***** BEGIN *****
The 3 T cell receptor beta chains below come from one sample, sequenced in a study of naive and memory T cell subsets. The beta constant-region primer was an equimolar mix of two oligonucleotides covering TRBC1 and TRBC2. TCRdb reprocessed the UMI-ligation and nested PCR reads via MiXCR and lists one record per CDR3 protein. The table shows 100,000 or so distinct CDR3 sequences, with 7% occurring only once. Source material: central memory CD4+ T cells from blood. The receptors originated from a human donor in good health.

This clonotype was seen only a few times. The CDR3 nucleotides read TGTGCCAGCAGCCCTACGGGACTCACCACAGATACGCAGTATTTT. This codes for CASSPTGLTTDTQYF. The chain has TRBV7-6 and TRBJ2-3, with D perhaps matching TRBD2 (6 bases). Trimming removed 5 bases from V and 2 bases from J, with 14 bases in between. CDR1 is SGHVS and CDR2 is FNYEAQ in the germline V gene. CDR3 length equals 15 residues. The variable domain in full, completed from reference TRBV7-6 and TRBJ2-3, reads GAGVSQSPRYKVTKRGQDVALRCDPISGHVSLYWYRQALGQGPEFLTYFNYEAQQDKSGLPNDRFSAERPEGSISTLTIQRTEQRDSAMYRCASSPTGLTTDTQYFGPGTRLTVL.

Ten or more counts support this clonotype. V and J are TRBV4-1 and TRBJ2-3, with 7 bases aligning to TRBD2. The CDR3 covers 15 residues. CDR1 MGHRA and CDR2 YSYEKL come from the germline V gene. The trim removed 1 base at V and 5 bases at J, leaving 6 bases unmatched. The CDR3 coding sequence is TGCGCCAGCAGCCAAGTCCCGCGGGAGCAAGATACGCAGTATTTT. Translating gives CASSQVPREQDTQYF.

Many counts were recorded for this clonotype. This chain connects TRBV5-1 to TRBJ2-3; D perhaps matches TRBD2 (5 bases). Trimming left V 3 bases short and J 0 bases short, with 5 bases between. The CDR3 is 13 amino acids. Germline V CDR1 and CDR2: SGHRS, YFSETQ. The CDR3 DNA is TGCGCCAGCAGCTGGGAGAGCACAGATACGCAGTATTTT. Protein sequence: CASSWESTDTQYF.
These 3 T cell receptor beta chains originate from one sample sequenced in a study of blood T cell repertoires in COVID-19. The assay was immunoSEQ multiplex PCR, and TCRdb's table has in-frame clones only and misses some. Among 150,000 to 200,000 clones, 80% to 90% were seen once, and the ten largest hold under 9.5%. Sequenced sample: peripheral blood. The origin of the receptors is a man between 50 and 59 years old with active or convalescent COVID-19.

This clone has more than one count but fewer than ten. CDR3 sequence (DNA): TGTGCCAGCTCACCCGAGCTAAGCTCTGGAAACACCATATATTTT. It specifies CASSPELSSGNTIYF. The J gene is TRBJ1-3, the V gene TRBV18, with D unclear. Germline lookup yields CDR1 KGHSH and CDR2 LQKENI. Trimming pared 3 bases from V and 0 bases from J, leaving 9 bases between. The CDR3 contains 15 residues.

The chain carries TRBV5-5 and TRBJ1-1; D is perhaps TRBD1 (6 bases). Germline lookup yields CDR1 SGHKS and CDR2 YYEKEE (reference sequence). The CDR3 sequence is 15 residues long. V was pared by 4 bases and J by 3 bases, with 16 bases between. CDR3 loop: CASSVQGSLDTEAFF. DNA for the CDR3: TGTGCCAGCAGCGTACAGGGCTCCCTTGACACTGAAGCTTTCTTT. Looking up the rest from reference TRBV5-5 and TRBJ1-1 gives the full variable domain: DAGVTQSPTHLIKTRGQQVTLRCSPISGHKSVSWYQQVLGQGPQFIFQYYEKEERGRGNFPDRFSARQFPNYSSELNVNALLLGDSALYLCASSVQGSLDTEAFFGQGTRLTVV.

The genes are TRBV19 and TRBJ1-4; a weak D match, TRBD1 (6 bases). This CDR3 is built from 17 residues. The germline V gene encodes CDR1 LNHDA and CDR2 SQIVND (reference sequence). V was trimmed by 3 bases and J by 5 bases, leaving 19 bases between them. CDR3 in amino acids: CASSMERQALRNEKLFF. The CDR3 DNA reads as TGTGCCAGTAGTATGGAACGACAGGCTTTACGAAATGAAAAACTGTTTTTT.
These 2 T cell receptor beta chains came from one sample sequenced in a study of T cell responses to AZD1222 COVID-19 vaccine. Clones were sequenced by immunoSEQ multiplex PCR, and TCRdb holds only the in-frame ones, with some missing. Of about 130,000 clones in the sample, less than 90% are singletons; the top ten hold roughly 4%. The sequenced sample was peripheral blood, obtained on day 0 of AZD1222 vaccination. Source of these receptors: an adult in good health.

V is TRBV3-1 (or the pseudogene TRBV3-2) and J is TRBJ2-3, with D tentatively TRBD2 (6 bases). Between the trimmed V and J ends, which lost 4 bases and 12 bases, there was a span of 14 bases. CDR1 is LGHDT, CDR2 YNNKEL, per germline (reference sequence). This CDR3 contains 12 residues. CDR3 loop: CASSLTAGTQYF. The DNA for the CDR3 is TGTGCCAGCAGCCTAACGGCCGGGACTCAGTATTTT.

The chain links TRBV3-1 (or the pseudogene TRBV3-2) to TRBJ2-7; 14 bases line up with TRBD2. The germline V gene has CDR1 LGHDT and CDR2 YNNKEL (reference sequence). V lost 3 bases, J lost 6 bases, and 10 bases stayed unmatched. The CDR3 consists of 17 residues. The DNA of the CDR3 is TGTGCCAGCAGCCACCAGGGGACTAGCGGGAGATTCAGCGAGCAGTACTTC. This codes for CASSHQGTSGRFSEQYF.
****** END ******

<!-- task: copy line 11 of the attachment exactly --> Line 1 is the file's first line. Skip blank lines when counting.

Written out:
The chain links TRBV3-1 (or the pseudogene TRBV3-2) to TRBJ2-7; 14 bases line up with TRBD2. The germline V gene has CDR1 LGHDT and CDR2 YNNKEL (reference sequence). V lost 3 bases, J lost 6 bases, and 10 bases stayed unmatched. The CDR3 consists of 17 residues. The DNA of the CDR3 is TGTGCCAGCAGCCACCAGGGGACTAGCGGGAGATTCAGCGAGCAGTACTTC. This codes for CASSHQGTSGRFSEQYF.